He likened his mother’s “attack” to five previous episodes, the most recent one occurring six weeks earlier. The court doctors evaluated her as rational, yet ordered her confined on May 22, 1904. Two years later, Lily, then 50, was back in court listening to her son describe her symptoms as “erratic conversation and annoying people.” Harry expressed fear that she would wander away and become lost if not properly restrained.
The court physicians reported that Lily said very little during their examination, just enough to lament her neglect and ill-treatment by the family. Summarizing her behavior, they noted that she “writes letters to her friends, then abuses them, is not truthful to her family, and imagines she has great business ability and lots of property to handle.” Once more, on June 30, 1906, the judge ordered her committed to the Territorial Asylum for the Insane.

     Lily Bell Hancock, a throw-away wife and mother for much of her life, was shuttled in and out of the Territorial Asylum on at least four occasions documented in the State Archives. According to the Order of May 22, 1904, she was also sent to a comparable facility in California at least twice. Unfortunately, these documents do not reveal the length of each stay, the treatment, or the conditions of discharge, and the current director of the State Hospital cannot disclose any records of Lily’s internment.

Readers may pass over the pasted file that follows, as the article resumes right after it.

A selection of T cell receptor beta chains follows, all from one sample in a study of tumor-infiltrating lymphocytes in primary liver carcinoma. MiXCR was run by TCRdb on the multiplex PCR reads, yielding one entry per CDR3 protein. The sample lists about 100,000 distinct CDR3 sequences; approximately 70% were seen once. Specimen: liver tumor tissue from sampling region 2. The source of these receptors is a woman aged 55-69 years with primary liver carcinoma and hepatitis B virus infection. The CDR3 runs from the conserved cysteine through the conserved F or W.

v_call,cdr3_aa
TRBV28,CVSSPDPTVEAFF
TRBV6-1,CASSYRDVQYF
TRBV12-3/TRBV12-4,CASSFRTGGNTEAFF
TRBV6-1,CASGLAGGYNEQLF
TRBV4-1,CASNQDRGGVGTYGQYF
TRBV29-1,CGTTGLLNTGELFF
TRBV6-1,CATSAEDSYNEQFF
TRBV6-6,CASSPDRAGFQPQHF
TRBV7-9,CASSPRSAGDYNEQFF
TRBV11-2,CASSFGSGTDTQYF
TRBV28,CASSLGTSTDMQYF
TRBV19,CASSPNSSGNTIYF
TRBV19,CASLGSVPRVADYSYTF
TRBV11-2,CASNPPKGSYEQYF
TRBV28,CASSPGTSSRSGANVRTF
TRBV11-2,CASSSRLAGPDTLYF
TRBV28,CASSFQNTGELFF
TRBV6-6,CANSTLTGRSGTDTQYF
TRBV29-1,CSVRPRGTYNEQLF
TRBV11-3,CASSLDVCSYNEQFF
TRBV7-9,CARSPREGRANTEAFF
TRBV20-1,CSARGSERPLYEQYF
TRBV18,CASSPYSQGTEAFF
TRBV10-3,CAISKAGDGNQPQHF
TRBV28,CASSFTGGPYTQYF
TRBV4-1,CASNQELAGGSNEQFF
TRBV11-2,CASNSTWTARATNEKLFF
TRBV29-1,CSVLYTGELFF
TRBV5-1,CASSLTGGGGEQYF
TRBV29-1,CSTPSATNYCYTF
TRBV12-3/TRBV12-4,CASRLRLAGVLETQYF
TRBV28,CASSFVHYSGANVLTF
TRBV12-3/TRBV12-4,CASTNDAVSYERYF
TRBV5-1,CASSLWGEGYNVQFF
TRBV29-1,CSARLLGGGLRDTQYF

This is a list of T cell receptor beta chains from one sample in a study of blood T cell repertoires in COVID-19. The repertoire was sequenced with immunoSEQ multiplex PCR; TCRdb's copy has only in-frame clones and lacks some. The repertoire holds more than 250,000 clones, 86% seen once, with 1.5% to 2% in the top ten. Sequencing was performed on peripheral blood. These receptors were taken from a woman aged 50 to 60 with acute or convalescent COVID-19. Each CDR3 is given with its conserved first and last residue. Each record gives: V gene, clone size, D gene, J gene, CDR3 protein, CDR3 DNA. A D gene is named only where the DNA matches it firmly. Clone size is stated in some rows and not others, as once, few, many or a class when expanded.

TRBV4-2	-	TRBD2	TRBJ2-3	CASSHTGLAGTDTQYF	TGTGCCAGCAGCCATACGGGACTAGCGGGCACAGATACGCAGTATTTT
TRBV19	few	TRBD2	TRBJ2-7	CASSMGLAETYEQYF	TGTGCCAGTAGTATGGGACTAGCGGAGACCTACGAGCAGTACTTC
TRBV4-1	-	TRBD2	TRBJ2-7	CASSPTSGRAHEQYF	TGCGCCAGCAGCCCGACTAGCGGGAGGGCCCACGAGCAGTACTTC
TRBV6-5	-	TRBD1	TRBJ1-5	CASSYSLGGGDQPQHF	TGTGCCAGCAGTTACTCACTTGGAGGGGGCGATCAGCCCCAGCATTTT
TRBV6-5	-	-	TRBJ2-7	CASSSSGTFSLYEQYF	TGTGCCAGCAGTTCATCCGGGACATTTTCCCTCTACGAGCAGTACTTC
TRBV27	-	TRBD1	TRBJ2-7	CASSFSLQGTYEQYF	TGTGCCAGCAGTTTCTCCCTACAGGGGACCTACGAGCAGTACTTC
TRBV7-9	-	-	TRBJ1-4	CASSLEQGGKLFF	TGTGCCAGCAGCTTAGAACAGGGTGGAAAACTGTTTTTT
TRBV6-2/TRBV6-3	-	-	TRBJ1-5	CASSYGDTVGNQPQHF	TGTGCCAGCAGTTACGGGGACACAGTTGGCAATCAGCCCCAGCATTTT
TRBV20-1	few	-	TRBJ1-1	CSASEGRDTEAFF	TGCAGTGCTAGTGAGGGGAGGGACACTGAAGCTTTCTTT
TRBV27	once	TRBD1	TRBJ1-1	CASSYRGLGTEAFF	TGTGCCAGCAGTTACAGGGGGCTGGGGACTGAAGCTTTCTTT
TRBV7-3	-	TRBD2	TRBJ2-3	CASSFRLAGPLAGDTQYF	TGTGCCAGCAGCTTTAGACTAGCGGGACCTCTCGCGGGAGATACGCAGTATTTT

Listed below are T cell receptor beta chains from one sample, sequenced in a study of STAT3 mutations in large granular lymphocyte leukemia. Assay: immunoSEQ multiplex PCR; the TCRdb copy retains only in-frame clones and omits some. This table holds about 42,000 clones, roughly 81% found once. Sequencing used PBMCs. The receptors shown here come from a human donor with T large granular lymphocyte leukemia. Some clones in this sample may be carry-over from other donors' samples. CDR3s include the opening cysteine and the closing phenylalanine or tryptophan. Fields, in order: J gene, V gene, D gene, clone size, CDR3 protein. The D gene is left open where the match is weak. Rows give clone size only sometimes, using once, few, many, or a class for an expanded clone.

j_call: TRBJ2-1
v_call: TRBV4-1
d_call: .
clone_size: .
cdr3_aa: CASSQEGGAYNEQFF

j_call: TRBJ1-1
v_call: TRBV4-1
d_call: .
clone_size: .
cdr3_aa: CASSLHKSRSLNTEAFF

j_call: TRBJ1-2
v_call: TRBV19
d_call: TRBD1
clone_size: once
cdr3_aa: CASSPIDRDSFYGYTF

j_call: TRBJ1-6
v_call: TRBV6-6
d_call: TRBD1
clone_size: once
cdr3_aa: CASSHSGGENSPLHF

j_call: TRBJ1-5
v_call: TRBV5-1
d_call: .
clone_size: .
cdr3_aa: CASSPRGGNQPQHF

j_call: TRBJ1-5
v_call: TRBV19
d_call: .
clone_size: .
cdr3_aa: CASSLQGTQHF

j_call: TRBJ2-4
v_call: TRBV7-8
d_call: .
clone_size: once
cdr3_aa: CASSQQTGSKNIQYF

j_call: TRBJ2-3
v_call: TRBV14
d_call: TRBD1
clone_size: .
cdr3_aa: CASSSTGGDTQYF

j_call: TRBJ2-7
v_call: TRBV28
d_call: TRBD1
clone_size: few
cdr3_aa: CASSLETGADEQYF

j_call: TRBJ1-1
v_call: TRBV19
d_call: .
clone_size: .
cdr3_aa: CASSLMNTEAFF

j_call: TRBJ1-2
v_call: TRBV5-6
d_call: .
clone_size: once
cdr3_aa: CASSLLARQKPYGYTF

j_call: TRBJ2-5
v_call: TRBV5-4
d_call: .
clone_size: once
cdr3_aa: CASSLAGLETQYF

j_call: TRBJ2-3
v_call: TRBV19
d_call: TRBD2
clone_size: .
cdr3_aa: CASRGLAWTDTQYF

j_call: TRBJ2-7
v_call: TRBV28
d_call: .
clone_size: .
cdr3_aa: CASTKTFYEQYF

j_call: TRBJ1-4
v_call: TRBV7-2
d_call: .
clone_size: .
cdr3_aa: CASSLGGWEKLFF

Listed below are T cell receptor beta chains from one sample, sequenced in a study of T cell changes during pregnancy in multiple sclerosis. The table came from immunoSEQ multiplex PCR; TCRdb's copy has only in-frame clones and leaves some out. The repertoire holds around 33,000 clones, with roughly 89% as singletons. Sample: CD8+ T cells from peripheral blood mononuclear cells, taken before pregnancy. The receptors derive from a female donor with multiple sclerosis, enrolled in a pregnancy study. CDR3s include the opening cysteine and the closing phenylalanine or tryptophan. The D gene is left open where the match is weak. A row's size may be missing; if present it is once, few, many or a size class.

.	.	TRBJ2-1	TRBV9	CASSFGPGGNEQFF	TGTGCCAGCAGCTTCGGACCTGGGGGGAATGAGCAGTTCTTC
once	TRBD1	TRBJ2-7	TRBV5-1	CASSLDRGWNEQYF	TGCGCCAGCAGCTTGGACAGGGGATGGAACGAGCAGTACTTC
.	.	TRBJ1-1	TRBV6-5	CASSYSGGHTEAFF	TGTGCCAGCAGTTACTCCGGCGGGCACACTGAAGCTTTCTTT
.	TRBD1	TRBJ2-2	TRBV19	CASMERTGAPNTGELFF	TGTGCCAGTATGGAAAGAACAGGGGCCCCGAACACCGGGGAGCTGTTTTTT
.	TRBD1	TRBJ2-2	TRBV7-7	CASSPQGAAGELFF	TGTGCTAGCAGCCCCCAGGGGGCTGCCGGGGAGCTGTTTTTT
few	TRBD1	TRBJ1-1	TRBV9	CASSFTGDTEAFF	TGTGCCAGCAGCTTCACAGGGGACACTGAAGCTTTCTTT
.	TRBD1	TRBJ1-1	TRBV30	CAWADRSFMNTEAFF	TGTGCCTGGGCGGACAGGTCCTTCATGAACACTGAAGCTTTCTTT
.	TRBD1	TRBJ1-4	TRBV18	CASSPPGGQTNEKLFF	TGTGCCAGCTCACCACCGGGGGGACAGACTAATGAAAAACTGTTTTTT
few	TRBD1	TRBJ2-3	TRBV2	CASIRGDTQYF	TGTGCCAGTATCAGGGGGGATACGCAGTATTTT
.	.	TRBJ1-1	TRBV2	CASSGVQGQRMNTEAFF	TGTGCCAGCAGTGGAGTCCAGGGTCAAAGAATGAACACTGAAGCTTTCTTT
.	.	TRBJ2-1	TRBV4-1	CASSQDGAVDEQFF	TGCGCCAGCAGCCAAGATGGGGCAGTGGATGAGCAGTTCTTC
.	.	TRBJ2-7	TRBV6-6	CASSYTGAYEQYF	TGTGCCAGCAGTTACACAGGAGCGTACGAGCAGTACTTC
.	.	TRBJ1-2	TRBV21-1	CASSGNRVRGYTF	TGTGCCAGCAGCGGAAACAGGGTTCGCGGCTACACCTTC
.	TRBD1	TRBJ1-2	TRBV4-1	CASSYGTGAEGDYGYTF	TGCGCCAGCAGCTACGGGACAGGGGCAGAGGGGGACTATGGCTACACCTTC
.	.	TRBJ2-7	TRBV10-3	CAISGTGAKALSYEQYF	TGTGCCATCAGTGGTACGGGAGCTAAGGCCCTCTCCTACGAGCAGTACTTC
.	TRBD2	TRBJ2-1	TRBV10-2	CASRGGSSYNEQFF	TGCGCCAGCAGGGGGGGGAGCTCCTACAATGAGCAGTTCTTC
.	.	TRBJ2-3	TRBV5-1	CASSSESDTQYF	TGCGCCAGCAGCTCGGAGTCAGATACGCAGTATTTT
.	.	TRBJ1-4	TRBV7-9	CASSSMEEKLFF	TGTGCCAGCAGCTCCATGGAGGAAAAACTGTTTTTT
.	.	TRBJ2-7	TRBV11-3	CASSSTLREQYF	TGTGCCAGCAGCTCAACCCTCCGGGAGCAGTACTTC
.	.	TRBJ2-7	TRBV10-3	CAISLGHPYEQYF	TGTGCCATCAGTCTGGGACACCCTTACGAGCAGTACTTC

Considering her family’s stature in Phoenix, it could be inferred that Lily was sent away to lessen their embarrassment, together with the hope that she would become sufficiently cured to regain what society regarded as acceptable behavior and common sense. To this end, the Hancocks were willing to expend whatever sums of money were required by the institutions that harbored her.

     Despite her alleged mental illness, Lily Bell Hancock was of hardy stock, surviving until the age of 88 when, on April 27, 1943, she succumbed to pneumonia two months after being hospitalized for a fractured hip. According to the death certificate signed by Leslie R. Kober, M.D. on April 30, 1943, Lily’s fall on February 17, 1943 occurred in a public place. No details are given, but one hopes that the feisty lady was exerting her independence by shopping or strolling through the streets of the city her husband helped create. 

     Following a funeral service conducted by the very Rev. Edwin S. Lane, Dean of Trinity Cathedral, Lily was cremated and her remains interred at Greenwood Memorial Park. At the time of her death, few remembered that the once storied beauty was among the first Arizona women to inaugurate the Territorial Asylum for the Insane. Her obituary carried no mention of the internal wars that plagued her life or of the family strife that marked each passage through those revolving doors. Instead, it hailed her as a pioneer.

     A pioneer she was, in more ways than she could have imagined the day she and her parents began battle with the Valley’s harsh environment. Lily lived to see trains, cars, and airplanes eclipse the horse and buggy, and in the pages of a newspaper devoted primarily to the nation’s progress in World War II, she was acclaimed for her role in history.

     Lily Hancock would be even more honored to know that her suffering and the treatments she underwent at the Territorial Asylum may have contributed to the research that today enables many women to conquer depression and other forms of mental unbalance with out-patient therapy and a single prescription. 

© 2005 Emily Pritchard Cary. All Rights Reserved. Contact Emily Cary at